This paper will demonstrate the differences found in odour test results, when odour sampling is performed at the same sources by two different consultants. By examining two case studies, this paper will highlight that the difference between the results can be significant. Both studies are based on odour sampling programs determining the odour removal efficiency of odour control units installed at two different facilities: a pet food facility and an oil/grease recycling facility. The first study is based on odour measurements at the inlet and outlet of the unit installed by Applied Plasma Physics AS at the pet food facility. Odour assessments were performed by two separate consultants at the same time. The second study is based on testing of the odour removal effectiveness of two units: a scrubber and a biofilter at an oil/grease recycling facility. During this study two odour sampling programs were performed by two consultants at different times, but under the same process conditions. This paper will show how varying results can play a role in choosing the adequate odour control technologies. The final results suggest that although, an odour control unit may appear to be insufficient, it actually is successful at removing the odours. © IWA Publishing 2012. Source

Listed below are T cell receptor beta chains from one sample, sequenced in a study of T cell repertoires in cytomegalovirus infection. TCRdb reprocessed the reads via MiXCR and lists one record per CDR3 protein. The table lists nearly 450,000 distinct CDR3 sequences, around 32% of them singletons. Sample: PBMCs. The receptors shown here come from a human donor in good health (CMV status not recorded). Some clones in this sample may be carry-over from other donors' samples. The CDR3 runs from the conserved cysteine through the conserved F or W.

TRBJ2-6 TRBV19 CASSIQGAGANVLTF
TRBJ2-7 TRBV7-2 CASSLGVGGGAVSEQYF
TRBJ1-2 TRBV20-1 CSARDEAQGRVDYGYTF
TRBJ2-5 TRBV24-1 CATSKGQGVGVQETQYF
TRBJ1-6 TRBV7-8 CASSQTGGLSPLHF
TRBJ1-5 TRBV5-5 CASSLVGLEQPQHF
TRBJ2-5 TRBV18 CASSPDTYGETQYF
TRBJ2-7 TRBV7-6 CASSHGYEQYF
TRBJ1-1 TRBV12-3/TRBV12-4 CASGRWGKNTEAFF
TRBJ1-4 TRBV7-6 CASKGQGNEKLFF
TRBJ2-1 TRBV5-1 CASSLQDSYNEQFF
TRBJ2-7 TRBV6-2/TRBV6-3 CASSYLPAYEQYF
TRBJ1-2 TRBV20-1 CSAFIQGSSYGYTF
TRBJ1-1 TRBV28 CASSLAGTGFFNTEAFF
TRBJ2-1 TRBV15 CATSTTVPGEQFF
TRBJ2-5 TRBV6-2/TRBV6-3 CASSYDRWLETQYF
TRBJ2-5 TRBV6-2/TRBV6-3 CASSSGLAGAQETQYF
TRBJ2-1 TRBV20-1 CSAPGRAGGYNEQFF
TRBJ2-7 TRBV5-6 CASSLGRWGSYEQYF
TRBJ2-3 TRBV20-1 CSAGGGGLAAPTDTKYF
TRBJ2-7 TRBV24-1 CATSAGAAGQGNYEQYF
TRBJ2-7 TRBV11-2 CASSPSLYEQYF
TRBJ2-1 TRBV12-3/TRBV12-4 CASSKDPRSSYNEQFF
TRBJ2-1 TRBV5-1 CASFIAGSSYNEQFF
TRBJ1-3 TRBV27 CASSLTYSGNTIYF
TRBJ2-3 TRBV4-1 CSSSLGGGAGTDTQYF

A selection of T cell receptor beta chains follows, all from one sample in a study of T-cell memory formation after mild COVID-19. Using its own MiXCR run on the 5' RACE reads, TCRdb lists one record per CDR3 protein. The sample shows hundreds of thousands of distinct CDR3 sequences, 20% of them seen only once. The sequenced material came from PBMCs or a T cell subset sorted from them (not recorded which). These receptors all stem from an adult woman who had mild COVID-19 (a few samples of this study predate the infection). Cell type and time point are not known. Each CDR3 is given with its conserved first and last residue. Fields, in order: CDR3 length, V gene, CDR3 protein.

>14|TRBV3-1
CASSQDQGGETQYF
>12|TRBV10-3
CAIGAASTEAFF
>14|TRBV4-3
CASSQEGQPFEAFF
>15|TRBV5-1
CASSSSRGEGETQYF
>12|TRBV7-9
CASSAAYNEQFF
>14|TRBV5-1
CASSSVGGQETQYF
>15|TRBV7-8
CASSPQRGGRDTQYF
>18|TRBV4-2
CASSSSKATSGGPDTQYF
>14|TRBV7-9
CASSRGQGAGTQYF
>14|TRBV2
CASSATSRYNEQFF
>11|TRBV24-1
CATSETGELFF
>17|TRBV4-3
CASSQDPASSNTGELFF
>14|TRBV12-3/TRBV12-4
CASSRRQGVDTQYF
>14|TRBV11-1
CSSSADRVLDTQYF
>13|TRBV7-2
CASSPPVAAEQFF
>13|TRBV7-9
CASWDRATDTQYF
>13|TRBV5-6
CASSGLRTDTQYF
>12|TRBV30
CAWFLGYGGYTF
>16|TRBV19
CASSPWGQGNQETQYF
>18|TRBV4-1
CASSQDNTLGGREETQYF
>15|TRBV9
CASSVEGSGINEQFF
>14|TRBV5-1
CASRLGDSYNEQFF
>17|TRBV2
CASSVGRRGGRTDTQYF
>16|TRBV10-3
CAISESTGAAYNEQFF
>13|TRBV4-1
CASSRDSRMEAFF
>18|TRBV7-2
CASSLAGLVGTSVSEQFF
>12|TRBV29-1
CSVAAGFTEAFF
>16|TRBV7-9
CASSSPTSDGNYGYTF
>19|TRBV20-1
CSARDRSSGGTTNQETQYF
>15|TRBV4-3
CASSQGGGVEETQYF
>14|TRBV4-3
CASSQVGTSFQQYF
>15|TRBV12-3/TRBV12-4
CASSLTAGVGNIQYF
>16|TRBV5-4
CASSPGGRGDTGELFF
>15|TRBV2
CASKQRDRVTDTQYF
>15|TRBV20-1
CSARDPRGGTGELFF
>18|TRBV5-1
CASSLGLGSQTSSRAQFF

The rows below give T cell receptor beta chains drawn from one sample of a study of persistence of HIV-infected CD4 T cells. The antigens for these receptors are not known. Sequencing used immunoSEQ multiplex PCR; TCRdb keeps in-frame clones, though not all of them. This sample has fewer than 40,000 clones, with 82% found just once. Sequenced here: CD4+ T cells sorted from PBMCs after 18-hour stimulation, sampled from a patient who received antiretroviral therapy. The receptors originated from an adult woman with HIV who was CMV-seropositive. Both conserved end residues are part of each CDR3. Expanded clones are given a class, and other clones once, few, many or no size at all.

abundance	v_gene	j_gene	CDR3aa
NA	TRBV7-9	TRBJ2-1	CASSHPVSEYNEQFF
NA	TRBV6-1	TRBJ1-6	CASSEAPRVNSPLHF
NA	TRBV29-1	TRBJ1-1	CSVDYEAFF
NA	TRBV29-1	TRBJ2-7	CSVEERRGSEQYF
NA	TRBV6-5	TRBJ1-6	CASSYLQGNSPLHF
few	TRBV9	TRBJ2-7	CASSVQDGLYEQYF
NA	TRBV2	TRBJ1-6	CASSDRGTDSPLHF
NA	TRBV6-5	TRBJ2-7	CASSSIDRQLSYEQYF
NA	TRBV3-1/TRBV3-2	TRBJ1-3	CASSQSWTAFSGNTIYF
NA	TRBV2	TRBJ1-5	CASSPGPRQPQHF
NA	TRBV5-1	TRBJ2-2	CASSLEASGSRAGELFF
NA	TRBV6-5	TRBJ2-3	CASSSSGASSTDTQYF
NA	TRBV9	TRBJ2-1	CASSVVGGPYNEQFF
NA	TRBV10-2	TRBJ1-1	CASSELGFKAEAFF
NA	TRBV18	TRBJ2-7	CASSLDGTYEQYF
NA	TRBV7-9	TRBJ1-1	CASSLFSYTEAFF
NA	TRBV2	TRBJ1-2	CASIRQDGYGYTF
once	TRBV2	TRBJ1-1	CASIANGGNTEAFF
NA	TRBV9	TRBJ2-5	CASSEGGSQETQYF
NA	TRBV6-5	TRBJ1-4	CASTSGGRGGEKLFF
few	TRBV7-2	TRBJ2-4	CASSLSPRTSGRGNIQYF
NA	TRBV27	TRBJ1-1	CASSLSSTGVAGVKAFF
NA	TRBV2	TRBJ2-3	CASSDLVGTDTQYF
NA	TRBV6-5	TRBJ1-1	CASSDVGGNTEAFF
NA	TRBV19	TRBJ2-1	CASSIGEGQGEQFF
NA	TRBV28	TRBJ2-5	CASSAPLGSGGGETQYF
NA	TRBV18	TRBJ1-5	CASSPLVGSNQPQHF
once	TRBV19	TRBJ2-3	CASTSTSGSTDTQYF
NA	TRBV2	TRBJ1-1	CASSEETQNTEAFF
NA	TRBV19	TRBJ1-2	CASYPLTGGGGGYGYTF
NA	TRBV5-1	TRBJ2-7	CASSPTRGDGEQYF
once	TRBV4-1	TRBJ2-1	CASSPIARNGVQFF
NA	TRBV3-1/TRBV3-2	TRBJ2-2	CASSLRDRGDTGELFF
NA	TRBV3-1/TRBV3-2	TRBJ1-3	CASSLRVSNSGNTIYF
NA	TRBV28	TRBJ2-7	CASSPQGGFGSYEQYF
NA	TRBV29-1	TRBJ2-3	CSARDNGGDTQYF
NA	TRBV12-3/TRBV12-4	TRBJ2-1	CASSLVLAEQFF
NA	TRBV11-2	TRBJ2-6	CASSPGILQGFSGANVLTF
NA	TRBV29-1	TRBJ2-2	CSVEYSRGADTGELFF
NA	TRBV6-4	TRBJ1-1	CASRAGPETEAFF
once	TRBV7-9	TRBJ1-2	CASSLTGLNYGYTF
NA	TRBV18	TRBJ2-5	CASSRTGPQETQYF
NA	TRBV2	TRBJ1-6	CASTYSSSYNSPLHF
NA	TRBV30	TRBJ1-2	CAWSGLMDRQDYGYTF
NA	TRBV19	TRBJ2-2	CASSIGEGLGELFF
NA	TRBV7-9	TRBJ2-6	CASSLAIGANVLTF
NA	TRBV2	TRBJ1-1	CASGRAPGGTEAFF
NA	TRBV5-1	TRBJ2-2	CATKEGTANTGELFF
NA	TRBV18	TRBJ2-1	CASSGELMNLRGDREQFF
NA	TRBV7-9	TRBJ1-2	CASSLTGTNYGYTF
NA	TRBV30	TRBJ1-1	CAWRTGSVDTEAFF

Grant
Agency: Cordis | Branch: FP7 | Program: BSG-SME | Phase: SME-1 | Award Amount: 1.46M | Year: 2008